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The record is made up of 1 item (47 folios). It was created in 1947. It was written in English. The original is part of the British Library: India Office The department of the British Government to which the Government of India reported between 1858 and 1947. The successor to the Court of Directors. Records and Private Papers Documents collected in a private capacity. .


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f Har’at
the dry
5 well as
terfall is
ink, but
does not
me even
tie pools
ays cold
a slight
le by a
was cold
s of the
n nearly
baid, of
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, but we
In the
ilah and
There is
?stone at
is a safe
due to
cality at
cs means
a day of
5 gallons
an open
d in the
te plains,
as being
tot quite
e hole a
er. The
I did not
water at
1 shaped
w during
the rains and in doing so, the escaping air might emit sounds in the
same manner as the ‘oracle’ at Delphi in Greece. Such places
require study, not a few minutes’ visit, perhaps at the wrong time
of the year. However, neither the Garzaz nor the Nihaz wadis
appear to point in the direction of El Balad, and yet there is an
astonishing freshwater pool or khor there close to the seashore and
only separated from the sea by a narrow strip of coastal (beach)
20. The ruins of El Balad were fully described by H. J. Carter,
a century ago, but I do not think the full significance of this khor
or lake of freshwater, at sea-level and influenced by the rise and
fall of the tide, has yet been thoroughly appreciated. My very
hurried examination of the ruins led me to believe that the present
khor was connected with the sea, and was used as a kind of sheltered
anchorage as well as a moat for the fortified city. This would mean
that the water was sea-water. The existence of wells within the
fortifications suggests that freshwater was secured, even though the
city was surrounded by a moat and ditches filled with sea-water.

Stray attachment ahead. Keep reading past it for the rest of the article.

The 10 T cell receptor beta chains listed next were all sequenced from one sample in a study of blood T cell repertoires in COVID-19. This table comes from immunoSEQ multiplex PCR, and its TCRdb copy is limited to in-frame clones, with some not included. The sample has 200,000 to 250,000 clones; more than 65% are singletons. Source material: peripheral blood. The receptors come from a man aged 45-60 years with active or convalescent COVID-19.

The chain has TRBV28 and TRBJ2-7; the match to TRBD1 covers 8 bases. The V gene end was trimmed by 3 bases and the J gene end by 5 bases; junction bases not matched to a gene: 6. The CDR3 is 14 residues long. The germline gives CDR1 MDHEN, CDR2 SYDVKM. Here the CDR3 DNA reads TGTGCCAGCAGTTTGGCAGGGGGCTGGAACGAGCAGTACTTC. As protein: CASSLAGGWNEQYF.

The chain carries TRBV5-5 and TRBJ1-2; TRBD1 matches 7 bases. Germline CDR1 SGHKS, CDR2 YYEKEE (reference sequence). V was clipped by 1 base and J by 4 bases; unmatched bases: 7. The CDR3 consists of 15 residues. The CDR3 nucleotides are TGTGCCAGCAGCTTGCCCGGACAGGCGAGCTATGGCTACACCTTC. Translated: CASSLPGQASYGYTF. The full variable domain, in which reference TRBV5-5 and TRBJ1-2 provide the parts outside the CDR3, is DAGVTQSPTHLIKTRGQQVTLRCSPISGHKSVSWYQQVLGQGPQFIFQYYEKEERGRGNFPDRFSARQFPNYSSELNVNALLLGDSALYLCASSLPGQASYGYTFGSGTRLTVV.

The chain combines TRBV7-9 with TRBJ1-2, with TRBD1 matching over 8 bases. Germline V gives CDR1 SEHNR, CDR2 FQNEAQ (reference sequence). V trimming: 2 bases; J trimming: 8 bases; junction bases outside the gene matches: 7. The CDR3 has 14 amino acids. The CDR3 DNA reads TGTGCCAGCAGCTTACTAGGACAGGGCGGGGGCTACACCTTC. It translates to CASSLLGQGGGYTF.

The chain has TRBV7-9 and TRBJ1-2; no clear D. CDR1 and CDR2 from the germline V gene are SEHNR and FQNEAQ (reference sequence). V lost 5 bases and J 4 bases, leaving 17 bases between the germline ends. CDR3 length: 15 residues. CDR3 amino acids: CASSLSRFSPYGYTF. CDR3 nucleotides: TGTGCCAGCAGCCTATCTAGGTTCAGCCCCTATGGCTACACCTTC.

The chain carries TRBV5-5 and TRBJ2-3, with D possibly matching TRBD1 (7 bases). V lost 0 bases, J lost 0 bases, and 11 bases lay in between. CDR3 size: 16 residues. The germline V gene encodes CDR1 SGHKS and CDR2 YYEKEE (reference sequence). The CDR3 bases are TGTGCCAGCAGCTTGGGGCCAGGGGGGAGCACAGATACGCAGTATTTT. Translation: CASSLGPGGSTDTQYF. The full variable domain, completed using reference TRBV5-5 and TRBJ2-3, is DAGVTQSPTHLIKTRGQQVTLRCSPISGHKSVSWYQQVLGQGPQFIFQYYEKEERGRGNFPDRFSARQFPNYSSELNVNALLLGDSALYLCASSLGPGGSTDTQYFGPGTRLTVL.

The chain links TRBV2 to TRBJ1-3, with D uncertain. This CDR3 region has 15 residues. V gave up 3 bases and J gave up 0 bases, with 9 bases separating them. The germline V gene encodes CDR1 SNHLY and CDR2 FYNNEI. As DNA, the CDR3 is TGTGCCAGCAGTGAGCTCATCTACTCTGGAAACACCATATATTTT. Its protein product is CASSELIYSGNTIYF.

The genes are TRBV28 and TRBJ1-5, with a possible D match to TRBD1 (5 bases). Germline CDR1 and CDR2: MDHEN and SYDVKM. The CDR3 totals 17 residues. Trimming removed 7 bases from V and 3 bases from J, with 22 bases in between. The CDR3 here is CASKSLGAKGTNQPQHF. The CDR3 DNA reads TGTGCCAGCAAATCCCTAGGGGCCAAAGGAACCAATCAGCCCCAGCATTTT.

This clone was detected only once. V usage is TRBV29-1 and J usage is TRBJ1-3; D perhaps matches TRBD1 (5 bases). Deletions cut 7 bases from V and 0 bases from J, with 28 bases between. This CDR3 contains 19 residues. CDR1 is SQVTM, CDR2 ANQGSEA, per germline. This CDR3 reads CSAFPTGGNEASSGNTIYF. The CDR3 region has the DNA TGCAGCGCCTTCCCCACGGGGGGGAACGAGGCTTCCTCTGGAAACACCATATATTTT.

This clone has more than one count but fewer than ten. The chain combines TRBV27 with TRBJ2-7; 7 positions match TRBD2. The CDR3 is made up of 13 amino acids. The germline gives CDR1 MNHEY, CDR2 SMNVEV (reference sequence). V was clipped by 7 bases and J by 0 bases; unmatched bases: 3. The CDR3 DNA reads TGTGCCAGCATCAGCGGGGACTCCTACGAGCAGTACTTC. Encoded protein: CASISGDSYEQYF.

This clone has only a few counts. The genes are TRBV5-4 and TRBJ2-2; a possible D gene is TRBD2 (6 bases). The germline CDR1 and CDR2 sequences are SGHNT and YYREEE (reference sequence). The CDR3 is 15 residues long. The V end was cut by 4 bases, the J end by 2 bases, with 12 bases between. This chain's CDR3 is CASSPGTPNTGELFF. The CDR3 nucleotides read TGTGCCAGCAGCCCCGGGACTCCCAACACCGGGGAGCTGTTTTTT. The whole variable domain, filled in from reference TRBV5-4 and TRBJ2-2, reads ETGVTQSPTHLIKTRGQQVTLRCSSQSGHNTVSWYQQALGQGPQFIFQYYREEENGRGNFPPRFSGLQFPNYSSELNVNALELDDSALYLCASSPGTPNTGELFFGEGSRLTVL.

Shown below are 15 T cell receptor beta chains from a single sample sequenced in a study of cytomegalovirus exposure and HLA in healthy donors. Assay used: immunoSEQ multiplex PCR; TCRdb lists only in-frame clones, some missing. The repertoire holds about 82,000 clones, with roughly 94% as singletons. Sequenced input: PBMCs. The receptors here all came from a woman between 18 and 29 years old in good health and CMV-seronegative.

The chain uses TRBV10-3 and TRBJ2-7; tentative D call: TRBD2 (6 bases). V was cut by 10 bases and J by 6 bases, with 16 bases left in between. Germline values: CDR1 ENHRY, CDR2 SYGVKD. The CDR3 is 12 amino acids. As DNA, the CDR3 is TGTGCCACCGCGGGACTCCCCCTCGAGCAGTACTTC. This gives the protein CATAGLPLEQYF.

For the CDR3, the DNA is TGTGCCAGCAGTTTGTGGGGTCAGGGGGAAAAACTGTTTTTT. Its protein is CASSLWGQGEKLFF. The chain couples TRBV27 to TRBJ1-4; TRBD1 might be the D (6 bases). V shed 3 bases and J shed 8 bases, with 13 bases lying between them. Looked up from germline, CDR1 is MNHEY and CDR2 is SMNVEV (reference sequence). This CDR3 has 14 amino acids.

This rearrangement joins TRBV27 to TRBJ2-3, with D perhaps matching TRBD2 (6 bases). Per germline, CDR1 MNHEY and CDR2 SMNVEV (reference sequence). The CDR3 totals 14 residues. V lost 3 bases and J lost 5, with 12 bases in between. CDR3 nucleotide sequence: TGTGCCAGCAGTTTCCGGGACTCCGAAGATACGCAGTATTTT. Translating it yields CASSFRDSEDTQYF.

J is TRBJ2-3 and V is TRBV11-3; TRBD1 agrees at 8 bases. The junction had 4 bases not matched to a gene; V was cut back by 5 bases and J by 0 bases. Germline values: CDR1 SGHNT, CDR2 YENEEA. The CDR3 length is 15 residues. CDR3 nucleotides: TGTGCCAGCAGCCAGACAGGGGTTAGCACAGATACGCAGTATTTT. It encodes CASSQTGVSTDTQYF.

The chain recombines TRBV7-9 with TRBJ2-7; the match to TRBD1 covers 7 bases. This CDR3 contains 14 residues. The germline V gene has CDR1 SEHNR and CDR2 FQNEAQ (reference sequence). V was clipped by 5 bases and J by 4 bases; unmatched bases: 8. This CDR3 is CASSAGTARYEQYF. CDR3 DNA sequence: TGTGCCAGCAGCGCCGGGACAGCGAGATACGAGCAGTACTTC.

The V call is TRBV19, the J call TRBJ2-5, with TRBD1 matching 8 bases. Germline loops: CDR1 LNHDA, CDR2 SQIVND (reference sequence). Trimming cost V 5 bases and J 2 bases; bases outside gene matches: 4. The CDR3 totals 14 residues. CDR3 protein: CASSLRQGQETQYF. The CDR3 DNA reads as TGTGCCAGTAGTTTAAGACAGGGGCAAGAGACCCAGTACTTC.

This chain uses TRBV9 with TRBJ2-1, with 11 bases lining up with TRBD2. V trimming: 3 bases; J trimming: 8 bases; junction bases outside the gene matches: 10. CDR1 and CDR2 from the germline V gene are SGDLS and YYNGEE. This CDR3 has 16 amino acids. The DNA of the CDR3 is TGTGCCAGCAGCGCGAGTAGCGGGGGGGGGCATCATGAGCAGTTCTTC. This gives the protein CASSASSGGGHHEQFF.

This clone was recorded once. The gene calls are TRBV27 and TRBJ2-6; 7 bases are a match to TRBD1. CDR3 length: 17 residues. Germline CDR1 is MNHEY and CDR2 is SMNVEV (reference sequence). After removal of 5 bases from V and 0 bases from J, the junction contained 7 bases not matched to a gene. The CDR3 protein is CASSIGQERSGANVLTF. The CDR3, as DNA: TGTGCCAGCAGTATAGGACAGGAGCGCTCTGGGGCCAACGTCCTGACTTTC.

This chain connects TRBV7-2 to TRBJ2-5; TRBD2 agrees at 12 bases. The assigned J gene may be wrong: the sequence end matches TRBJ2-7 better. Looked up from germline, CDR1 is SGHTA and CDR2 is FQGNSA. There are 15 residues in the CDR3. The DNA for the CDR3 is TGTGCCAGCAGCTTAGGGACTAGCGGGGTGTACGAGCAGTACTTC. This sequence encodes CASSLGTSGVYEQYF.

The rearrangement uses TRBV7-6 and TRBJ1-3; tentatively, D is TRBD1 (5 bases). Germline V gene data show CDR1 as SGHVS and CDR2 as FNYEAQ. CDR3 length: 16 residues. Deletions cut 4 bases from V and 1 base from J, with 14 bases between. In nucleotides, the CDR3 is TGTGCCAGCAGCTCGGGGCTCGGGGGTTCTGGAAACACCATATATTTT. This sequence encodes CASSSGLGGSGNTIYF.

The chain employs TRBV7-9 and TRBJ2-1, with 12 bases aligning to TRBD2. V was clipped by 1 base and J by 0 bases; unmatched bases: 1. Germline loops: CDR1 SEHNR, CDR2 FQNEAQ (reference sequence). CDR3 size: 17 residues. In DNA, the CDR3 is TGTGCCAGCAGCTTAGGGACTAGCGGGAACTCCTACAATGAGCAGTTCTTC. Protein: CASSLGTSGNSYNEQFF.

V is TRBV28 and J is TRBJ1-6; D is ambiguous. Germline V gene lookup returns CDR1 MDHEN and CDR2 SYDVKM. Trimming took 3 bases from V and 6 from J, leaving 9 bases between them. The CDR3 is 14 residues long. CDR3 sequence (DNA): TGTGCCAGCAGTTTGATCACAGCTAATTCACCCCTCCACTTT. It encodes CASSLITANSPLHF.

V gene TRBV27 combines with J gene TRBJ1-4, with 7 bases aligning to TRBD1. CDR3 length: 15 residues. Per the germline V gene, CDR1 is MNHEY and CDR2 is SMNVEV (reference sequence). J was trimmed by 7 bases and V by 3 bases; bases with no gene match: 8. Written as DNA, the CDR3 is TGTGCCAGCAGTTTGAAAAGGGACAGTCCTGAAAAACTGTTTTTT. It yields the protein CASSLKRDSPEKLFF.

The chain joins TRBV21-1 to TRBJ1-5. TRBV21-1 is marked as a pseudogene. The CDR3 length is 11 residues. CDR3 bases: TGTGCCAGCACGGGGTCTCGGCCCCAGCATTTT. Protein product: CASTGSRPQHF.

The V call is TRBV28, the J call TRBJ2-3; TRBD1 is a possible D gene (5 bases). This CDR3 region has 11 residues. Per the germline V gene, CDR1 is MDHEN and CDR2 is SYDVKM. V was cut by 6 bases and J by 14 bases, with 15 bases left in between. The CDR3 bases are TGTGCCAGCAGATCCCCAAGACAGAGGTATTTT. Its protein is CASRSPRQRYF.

If this is true then in the years which have elapsed since a spit of
sand shut in the khor or inner part of the moat, the outward seepage
of freshwater from underground percolation has so diluted the sea
water that no salt taste can now be detected in the water of this
El Balad lake. If therefore the Ghaur Fazal marks a ‘sink-hole’
in the limestone, then this El Balad khor marks an emergence of
subterranean water which has come from the hills, Jabal Qara, under
the plains, Jurbaid, for 10 or more miles, and come in very con
siderable quantity.
21. The next river system to the east of the Nihaz wadi A seasonal or intermittent watercourse, or the valley in which it flows. is
that comprising the Arbat and the tributaries—Thidot, Raithot and
Sa’a Sakh—which make up the Sahalnaut. The Arbat almost has
its source in the spring of Khiyunt far into the Qara highlands, and
the Thidot also begins at a place marked Ain which means and
marks a spring. At Fuzah on the western side above the Arbat
there is a spring (badly fouled by cattle) near the dwellings, but there
is good water in the Arbat immediately below at the spring of ’In.
There is a freshwater pool in the Sahalnaut wadi A seasonal or intermittent watercourse, or the valley in which it flows. of the Bents’ map
(at the outfall of the Thidot according to Bertram Thomas). I visited
this place and should say it was a good spring in the big wadi A seasonal or intermittent watercourse, or the valley in which it flows. ,
within the hills, between the Arbat (or Aqbat Sheik) gorge and
the Rizat (Ar Zat). There is a considerable loss by leakage, but
the flow in a cemented aqueduct near the pool was not less than
3 cusecs (nearly 2J times that of the Garzaz spring). It is also
led across the plain for irrigation and a very considerable loss is
evident, because, about 4 miles along from the pool, my measurement
m the open channel gave little more than | a cusec. The leakage
must travel in the general direction of Dahariz, so that, between the

About this item


This booklet contains a comprehensive geological report compiled by Sir Cyril Sankey Fox for the Omani Government in 1947. The booklet is the first general mineral audit of the southern reaches of Oman, near its border with Yemen, along with a detailed description of the geography. The mineral audit includes descriptions of potential oil deposits. The booklet also contains a map of the Dhufar coast.

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1 item (47 folios)
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English in Latin script
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'THE GEOLOGY AND MINERAL RESOURCES OF DHUFAR PROVINCE, MUSCAT AND OMAN' [‎18r] (25/96), British Library: India Office Records and Private Papers, IOR/L/PS/12/1422, ff 6-53, in Qatar Digital Library <> [accessed 4 March 2024]

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